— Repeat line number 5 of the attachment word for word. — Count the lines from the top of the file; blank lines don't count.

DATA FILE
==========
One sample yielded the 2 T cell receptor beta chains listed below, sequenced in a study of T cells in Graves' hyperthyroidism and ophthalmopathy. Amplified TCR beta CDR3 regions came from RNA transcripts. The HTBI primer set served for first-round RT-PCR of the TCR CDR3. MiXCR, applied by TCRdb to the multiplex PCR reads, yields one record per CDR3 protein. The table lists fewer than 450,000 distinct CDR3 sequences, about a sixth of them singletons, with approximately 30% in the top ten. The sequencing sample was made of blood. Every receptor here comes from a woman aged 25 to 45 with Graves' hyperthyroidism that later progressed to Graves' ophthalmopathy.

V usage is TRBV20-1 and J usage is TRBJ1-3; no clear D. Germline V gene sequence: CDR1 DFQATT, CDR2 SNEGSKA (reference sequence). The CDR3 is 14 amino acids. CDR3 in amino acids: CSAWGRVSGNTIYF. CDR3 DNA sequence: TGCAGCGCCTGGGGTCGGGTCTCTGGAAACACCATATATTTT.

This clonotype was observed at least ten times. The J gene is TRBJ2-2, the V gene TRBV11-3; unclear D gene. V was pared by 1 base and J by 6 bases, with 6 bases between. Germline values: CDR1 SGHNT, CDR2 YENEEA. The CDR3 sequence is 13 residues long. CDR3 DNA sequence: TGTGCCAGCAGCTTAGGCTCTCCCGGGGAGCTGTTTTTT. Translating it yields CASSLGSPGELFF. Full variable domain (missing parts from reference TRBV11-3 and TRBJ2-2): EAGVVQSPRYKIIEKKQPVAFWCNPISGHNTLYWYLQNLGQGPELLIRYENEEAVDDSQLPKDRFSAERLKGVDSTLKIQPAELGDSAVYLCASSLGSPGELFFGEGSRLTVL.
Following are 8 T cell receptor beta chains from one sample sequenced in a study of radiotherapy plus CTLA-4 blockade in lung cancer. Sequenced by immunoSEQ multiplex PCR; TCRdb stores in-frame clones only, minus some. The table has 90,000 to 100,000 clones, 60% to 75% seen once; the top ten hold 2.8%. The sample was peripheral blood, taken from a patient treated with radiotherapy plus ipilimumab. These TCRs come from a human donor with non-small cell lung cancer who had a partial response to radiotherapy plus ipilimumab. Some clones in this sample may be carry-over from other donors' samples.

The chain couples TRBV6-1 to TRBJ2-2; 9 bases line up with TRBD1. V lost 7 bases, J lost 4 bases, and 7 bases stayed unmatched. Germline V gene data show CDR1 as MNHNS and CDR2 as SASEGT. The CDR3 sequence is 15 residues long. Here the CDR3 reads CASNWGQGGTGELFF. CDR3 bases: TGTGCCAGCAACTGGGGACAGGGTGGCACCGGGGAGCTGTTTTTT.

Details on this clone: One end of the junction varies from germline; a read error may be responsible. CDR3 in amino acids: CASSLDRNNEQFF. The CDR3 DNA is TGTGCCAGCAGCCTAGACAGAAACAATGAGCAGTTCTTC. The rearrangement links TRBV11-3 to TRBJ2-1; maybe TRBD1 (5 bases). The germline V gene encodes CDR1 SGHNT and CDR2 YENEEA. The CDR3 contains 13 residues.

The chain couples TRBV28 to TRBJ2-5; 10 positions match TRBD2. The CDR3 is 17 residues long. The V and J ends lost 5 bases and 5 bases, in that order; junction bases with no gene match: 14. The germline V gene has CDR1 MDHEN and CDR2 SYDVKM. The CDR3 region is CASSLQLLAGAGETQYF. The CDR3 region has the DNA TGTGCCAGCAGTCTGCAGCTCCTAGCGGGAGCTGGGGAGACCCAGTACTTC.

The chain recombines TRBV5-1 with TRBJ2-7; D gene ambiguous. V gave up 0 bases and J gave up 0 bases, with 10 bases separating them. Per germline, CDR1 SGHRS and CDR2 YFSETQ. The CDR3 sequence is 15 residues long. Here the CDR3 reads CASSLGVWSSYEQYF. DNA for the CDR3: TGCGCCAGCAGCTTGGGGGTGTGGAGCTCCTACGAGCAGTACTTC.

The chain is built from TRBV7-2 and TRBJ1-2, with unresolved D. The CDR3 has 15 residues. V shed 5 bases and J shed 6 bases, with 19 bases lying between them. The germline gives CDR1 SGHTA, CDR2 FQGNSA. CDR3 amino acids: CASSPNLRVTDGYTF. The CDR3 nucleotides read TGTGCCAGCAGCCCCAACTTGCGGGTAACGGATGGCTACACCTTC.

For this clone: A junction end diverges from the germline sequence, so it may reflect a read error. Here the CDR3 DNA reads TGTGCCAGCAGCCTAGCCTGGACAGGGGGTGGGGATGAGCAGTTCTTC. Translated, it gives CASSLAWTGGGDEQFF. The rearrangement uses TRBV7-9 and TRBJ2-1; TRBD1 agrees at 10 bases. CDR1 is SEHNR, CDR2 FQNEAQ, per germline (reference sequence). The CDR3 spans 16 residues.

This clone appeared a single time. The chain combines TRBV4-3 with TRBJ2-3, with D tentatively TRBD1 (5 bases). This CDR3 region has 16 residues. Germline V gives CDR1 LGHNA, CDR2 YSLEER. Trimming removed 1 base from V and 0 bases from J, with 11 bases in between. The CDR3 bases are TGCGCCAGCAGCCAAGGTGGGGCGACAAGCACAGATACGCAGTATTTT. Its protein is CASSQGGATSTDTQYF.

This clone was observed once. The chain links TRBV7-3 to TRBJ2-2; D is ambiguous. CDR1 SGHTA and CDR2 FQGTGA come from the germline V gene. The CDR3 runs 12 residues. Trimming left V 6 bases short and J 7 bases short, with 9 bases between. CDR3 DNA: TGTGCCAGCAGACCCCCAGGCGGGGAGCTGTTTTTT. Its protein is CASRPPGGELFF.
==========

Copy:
The chain couples TRBV6-1 to TRBJ2-2; 9 bases line up with TRBD1. V lost 7 bases, J lost 4 bases, and 7 bases stayed unmatched. Germline V gene data show CDR1 as MNHNS and CDR2 as SASEGT. The CDR3 sequence is 15 residues long. Here the CDR3 reads CASNWGQGGTGELFF. CDR3 bases: TGTGCCAGCAACTGGGGACAGGGTGGCACCGGGGAGCTGTTTTTT.